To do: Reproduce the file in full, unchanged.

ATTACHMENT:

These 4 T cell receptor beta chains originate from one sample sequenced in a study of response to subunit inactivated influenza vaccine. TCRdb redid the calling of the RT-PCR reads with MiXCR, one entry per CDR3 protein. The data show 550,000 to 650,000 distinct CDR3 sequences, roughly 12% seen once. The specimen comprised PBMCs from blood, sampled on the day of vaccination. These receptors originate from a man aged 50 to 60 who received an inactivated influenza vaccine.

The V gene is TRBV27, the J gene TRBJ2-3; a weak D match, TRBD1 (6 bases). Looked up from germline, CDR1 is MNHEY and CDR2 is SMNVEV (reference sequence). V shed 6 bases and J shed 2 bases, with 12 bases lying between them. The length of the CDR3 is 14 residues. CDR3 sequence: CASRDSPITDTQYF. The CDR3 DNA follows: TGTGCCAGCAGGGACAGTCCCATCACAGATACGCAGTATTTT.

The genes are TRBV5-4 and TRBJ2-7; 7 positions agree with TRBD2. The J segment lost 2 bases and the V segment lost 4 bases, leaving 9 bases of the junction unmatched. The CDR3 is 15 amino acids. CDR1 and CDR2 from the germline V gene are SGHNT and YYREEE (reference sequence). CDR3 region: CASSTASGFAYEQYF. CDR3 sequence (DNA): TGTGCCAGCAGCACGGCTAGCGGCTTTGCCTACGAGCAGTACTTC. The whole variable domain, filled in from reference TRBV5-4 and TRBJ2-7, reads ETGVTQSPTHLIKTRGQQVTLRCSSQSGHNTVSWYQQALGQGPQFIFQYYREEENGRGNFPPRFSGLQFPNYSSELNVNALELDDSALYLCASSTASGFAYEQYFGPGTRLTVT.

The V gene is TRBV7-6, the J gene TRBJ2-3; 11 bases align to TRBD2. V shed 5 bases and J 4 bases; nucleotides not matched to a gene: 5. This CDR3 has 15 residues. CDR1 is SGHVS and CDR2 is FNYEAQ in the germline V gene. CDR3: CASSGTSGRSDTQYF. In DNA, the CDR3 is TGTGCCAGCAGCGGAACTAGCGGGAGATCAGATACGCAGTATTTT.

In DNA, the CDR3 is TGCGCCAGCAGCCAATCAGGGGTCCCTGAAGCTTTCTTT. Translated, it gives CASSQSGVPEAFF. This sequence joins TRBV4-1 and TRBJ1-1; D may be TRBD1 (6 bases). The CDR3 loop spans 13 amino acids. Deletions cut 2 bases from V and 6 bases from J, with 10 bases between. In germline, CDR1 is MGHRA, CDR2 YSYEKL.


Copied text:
These 4 T cell receptor beta chains originate from one sample sequenced in a study of response to subunit inactivated influenza vaccine. TCRdb redid the calling of the RT-PCR reads with MiXCR, one entry per CDR3 protein. The data show 550,000 to 650,000 distinct CDR3 sequences, roughly 12% seen once. The specimen comprised PBMCs from blood, sampled on the day of vaccination. These receptors originate from a man aged 50 to 60 who received an inactivated influenza vaccine.

The V gene is TRBV27, the J gene TRBJ2-3; a weak D match, TRBD1 (6 bases). Looked up from germline, CDR1 is MNHEY and CDR2 is SMNVEV (reference sequence). V shed 6 bases and J shed 2 bases, with 12 bases lying between them. The length of the CDR3 is 14 residues. CDR3 sequence: CASRDSPITDTQYF. The CDR3 DNA follows: TGTGCCAGCAGGGACAGTCCCATCACAGATACGCAGTATTTT.

The genes are TRBV5-4 and TRBJ2-7; 7 positions agree with TRBD2. The J segment lost 2 bases and the V segment lost 4 bases, leaving 9 bases of the junction unmatched. The CDR3 is 15 amino acids. CDR1 and CDR2 from the germline V gene are SGHNT and YYREEE (reference sequence). CDR3 region: CASSTASGFAYEQYF. CDR3 sequence (DNA): TGTGCCAGCAGCACGGCTAGCGGCTTTGCCTACGAGCAGTACTTC. The whole variable domain, filled in from reference TRBV5-4 and TRBJ2-7, reads ETGVTQSPTHLIKTRGQQVTLRCSSQSGHNTVSWYQQALGQGPQFIFQYYREEENGRGNFPPRFSGLQFPNYSSELNVNALELDDSALYLCASSTASGFAYEQYFGPGTRLTVT.

The V gene is TRBV7-6, the J gene TRBJ2-3; 11 bases align to TRBD2. V shed 5 bases and J 4 bases; nucleotides not matched to a gene: 5. This CDR3 has 15 residues. CDR1 is SGHVS and CDR2 is FNYEAQ in the germline V gene. CDR3: CASSGTSGRSDTQYF. In DNA, the CDR3 is TGTGCCAGCAGCGGAACTAGCGGGAGATCAGATACGCAGTATTTT.

In DNA, the CDR3 is TGCGCCAGCAGCCAATCAGGGGTCCCTGAAGCTTTCTTT. Translated, it gives CASSQSGVPEAFF. This sequence joins TRBV4-1 and TRBJ1-1; D may be TRBD1 (6 bases). The CDR3 loop spans 13 amino acids. Deletions cut 2 bases from V and 6 bases from J, with 10 bases between. In germline, CDR1 is MGHRA, CDR2 YSYEKL.